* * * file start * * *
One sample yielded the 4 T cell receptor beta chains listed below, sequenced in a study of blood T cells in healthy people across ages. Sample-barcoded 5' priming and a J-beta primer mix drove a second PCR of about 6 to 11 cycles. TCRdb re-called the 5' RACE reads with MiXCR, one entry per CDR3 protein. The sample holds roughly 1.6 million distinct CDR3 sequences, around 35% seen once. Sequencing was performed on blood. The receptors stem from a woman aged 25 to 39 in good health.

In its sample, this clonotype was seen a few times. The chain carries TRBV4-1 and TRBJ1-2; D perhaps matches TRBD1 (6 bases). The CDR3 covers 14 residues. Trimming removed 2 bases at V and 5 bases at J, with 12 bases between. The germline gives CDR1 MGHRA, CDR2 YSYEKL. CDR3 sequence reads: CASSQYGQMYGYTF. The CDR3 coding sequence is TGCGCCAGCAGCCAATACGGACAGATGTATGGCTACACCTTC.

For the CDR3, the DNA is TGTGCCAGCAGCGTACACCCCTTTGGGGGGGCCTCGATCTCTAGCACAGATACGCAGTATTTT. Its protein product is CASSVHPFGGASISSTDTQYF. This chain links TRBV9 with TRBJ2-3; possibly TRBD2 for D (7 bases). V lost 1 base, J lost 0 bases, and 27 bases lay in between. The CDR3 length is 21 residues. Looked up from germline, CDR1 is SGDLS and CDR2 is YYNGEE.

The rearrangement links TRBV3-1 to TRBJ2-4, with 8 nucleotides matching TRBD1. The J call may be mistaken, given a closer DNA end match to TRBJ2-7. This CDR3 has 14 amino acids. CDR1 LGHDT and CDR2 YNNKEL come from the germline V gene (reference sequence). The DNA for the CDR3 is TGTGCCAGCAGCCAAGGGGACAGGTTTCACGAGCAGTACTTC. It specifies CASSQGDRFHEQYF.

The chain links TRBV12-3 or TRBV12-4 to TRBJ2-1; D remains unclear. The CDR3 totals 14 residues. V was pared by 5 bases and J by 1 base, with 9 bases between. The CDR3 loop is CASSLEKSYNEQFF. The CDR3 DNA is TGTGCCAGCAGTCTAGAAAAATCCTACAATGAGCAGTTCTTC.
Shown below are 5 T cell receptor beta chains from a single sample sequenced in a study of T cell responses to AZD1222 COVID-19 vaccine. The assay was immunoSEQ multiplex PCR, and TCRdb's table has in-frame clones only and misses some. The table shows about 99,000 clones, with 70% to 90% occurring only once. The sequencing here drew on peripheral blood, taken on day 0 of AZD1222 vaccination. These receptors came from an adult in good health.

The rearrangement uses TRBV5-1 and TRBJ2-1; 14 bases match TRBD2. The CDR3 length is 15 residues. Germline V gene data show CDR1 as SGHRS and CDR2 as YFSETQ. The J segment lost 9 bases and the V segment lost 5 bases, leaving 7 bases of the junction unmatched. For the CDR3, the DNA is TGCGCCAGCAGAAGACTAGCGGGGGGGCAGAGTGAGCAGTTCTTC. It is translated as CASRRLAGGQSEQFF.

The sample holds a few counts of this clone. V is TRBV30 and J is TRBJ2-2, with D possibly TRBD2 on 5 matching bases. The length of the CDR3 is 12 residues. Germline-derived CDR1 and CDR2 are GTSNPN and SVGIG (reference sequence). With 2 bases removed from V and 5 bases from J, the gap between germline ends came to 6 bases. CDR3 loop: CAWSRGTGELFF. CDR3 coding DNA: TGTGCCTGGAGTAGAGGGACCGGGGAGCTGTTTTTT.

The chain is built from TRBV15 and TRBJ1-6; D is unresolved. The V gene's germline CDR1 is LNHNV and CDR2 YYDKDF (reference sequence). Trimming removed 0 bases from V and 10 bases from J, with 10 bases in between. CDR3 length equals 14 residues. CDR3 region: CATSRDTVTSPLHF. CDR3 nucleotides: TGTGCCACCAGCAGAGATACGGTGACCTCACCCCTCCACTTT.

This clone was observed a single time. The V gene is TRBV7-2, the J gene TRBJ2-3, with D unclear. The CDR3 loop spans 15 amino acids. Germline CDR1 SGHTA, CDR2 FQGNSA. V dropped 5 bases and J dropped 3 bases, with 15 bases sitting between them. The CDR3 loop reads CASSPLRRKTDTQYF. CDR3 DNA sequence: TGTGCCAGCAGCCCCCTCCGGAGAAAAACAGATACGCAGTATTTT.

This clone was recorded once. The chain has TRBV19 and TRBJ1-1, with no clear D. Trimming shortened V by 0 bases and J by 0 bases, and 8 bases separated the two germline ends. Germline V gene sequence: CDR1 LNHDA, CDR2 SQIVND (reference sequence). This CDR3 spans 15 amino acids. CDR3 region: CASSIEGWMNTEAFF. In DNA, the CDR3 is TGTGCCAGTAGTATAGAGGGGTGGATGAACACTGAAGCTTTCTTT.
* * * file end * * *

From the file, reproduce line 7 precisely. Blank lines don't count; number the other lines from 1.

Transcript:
The rearrangement uses TRBV5-1 and TRBJ2-1; 14 bases match TRBD2. The CDR3 length is 15 residues. Germline V gene data show CDR1 as SGHRS and CDR2 as YFSETQ. The J segment lost 9 bases and the V segment lost 5 bases, leaving 7 bases of the junction unmatched. For the CDR3, the DNA is TGCGCCAGCAGAAGACTAGCGGGGGGGCAGAGTGAGCAGTTCTTC. It is translated as CASRRLAGGQSEQFF.